Current study hypothesis as of 26/04/2018:
1. To establish the real time accuracy of the GeneXpert rapid test for GBS colonisation among women presenting to a labour ward with risk factors associated with GBS transmission, comparing against the reference standard of selective enrichment culture, in a prospective cohort study.
2. To evaluate if rapid GBS testing reduces maternal and neonatal antibiotic usage, compared with usual care administration of Intrapartum Antibiotic Prophylaxis (IAP) is directed based on maternal risk factors alone, in a cluster randomised trial.

Previous study hypothesis:
To see if a rapid test for GBS used in pregnant women with risk factors for colonisation with GBS2 undergoing a trial of labour will reduce the use of intrapartum antibiotics.

More details and protocol can be found at: https://www.journalslibrary.nihr.ac.uk/programmes/hta/138204/#/

Ethics approval

The West Midlands – Edgbaston Research Ethics Committee, 09/03/2016, ref: 16/WM/0036

Study design

A prospective test accuracy cohort study, a cluster randomised controlled trial, and a health economic evaluation

Primary study design

Interventional

Secondary study design

Cluster randomised trial

Trial setting

Hospitals

Trial type

Diagnostic

Patient information sheet

Condition

Early onset group B streptococcus infection in the neonate

Intervention

We will identify around 1,340 mothers in labour who have risk factors for GBS infection in their newborn babies in at least 16 hospitals in the West Midlands and London during a 4-6 week study period. In half of the hospitals, all higher-risk women will be cared for as per current guidance, which would be with antibiotics. In the other hospitals, all women with GBS risk factors will have a swab taken from their vagina and rectum, to be used in the rapid test. In these hospitals, antibiotics will only be given in labour if the rapid test result is positive. If the rapid test result fails to deliver a result within 55 minutes, or the woman's care team suspect an infection then women will be given antibiotics as per national GBS guidelines.

In another aspect of the study we will assess the accuracy of the rapid testing, namely does it always give a positive result for women carrying GBS and negative results for those who are not. We will also determine whether the test is practical to use on a busy labour ward and give results in time for antibiotics to be given to those who need them. We will compare whether using giving antibiotics in labour based on the rapid test result, rather than giving antibiotics to all those with risk factors, results in a reduction in antibiotic usage. The impact of the two antibiotic strategies will be evaluated by measuring how many babies are found to be carrying GBS at birth and the rates of GBS infection in the first six days of the babies’ lives. We will determine which strategy offers the best value for money by calculating the costs and benefits of each. Finally, we will grow any GBS bacteria collected from mothers and their babies in laboratory and test whether any antibiotic resistant strains are found.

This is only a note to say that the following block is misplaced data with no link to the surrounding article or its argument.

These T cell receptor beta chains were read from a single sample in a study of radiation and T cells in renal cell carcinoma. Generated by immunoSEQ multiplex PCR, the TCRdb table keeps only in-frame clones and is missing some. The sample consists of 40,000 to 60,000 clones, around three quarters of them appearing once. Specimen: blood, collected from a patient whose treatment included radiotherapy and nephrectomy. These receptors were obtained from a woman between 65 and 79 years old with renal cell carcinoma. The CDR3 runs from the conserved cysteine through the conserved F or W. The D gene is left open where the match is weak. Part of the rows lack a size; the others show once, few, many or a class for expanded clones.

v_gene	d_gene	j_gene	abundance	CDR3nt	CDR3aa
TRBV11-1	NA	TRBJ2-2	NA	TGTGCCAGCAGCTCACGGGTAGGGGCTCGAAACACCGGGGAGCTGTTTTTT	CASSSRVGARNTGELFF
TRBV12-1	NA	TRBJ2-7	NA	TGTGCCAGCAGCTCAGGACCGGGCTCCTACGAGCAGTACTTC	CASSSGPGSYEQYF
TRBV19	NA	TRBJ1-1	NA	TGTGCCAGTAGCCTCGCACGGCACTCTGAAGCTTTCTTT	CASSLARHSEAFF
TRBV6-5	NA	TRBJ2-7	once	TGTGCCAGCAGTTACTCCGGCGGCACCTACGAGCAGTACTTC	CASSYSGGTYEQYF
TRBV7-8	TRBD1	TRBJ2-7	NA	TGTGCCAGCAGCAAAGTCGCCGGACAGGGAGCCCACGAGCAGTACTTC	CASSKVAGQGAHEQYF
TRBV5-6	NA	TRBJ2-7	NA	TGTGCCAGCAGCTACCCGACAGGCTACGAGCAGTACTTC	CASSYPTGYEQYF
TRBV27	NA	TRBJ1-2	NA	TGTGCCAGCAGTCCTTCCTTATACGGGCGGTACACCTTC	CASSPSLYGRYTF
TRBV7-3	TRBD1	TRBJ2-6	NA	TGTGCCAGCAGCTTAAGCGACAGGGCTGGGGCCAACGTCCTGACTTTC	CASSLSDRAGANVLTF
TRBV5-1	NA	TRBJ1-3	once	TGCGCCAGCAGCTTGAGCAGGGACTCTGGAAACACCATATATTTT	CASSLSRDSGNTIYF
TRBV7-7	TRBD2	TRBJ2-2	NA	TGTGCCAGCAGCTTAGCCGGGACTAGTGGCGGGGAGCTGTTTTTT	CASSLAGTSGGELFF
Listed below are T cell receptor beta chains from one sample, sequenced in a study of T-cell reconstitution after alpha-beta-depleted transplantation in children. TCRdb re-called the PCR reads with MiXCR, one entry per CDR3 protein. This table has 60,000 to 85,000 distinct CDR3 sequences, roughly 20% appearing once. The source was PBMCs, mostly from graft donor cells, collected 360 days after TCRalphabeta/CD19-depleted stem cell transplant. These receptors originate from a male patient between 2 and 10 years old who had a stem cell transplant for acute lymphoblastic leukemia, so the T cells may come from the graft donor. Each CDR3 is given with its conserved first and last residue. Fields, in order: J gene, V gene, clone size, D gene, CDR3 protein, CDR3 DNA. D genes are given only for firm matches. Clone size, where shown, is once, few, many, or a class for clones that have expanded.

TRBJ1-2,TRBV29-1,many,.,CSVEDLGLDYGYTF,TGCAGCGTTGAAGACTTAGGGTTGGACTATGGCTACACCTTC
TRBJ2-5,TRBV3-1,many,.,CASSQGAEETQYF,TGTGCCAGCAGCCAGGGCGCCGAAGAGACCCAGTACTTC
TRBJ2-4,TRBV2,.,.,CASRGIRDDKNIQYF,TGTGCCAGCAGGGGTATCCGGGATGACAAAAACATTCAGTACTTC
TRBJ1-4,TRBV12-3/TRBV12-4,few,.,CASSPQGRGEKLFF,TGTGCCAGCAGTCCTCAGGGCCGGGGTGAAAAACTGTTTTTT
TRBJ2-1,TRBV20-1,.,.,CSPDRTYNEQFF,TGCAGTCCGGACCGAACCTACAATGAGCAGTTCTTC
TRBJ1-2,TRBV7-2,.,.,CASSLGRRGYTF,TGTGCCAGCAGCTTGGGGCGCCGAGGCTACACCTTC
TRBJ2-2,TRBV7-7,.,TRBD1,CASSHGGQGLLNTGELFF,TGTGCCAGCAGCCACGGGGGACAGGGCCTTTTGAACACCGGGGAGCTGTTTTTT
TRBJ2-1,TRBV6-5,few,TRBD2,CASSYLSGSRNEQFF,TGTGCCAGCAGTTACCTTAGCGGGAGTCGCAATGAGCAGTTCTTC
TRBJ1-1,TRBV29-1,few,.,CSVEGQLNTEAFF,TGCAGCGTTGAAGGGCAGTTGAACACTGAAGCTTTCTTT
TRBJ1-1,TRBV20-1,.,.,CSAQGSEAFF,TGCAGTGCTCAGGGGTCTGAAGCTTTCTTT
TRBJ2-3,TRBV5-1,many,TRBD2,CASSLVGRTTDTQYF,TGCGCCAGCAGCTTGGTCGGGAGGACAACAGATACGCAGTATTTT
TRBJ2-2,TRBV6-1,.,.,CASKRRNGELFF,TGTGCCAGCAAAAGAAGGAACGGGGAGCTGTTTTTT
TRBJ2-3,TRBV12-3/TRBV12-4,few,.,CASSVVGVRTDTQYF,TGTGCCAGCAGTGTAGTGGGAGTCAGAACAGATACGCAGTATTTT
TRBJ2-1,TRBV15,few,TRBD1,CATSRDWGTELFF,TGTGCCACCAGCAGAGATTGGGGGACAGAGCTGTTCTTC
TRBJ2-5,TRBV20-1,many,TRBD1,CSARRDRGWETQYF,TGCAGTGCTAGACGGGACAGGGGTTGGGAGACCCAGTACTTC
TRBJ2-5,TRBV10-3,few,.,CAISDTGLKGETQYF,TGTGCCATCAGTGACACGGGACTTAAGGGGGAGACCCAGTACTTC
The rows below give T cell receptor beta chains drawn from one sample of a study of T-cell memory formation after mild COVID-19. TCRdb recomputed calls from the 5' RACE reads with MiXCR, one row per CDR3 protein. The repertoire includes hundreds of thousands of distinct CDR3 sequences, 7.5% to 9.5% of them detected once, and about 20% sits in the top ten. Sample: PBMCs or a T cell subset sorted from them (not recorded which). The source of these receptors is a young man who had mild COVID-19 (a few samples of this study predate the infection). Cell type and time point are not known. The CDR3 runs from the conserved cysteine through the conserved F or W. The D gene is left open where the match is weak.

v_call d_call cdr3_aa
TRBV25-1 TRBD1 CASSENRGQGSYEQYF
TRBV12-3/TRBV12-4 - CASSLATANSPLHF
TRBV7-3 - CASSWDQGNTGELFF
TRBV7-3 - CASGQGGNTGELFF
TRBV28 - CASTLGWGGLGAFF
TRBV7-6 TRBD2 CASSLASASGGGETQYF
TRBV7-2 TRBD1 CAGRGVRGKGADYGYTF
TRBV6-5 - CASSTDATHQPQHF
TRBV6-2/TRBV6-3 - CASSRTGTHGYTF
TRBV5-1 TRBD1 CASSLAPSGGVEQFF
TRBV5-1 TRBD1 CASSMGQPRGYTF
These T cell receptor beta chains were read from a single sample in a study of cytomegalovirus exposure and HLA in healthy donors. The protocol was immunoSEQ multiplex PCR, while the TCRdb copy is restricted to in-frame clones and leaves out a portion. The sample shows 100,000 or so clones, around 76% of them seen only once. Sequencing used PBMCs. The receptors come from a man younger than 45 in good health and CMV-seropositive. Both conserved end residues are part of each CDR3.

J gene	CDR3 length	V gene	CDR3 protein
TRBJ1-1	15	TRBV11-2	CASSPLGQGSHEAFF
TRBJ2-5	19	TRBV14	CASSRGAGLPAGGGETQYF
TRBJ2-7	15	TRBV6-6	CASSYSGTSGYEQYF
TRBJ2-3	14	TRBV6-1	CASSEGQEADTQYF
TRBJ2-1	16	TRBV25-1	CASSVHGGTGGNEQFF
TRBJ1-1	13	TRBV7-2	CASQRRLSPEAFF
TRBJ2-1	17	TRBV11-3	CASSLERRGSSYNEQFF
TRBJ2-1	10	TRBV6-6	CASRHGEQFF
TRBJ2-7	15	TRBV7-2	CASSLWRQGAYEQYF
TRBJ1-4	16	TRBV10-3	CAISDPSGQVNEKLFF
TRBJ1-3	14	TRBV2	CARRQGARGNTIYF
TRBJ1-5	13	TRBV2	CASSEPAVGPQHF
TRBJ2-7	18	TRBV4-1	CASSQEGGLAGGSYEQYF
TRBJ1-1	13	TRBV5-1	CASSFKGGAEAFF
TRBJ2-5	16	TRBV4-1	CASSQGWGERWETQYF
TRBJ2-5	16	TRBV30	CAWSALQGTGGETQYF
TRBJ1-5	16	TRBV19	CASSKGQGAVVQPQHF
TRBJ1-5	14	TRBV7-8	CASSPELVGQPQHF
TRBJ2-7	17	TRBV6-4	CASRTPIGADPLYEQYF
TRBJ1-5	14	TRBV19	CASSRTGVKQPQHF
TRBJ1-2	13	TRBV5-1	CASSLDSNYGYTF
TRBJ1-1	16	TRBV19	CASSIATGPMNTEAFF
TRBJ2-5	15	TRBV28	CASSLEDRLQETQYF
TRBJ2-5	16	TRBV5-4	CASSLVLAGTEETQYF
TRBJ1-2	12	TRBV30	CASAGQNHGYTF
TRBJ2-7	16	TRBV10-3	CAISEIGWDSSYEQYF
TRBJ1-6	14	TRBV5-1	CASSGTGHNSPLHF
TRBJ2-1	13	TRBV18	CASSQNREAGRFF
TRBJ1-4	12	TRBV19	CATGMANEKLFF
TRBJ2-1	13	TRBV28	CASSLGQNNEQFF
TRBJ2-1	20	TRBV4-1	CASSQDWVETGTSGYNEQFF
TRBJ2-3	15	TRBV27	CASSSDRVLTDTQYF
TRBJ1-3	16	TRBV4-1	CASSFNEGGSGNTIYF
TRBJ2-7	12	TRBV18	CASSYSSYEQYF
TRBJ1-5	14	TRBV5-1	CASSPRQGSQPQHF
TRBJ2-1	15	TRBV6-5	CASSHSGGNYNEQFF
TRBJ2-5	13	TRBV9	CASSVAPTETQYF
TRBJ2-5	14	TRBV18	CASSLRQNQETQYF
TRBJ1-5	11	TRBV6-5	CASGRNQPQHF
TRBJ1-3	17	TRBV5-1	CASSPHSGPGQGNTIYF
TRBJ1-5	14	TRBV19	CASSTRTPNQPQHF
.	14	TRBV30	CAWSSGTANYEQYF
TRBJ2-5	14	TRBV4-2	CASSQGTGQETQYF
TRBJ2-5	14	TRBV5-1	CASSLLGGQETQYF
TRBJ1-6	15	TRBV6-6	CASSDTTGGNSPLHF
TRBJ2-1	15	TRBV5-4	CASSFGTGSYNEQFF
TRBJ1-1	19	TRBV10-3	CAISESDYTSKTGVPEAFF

Intervention type

Other

Phase

Drug names

Primary outcome measure

Current primary outcome measure as of 26/04/2018:
The primary outcome measure for the randomised controlled trial part of the study is the proportion of women receiving IAP for GBS prophylaxis, of all those identified with one or more risk factors for GBS transmission. This is defined as those women receiving IAP which has been indicated for GBS prophylaxis (regardless of whether there is another reason for antibiotic administration), as a proportion of those identified by the delivery suite midwives as having one or more risk factors for GBS transmission.

Previous primary outcome measure:
To evaluate if rapid intrapartum GBS testing reduces maternal and neonatal antibiotic usage, compared with usual care where Intrapartum Antibiotic Prophylaxis (IAP) is directed based on maternal risk factors alone.

Secondary outcome measures

Current secondary outcome measures for the randomised controlled trial part of the study as of 01/05/2018:
1. Intrapartum maternal antibiotic use for any indication, defined as those women receiving IAP for GBS prophylaxis, for a maternal clinical indication such as pyrexia, on maternal request, prior to caesarean section or any other reason as identified by delivery suite midwives as having one or more risk factors for GBS transmission.
2. Intrapartum maternal antibiotic use for any indication other than caesarean section, defined as women receiving intrapartum antibiotic for GBS prophylaxis, for a maternal clinical indication such as pyrexia, on maternal request, or for any other reason other than for caesarean section as identified by delivery suite midwives as having one or more risk factors for GBS transmission.
3. Neonatal antibiotic use for prophylaxis or treatment, defined as babies receiving antibiotic prophylaxis due to maternal GBS status or antibiotic treatment for suspected or confirmed neonatal infection as identified by delivery suite midwives as having one or more risk factors for GBS transmission.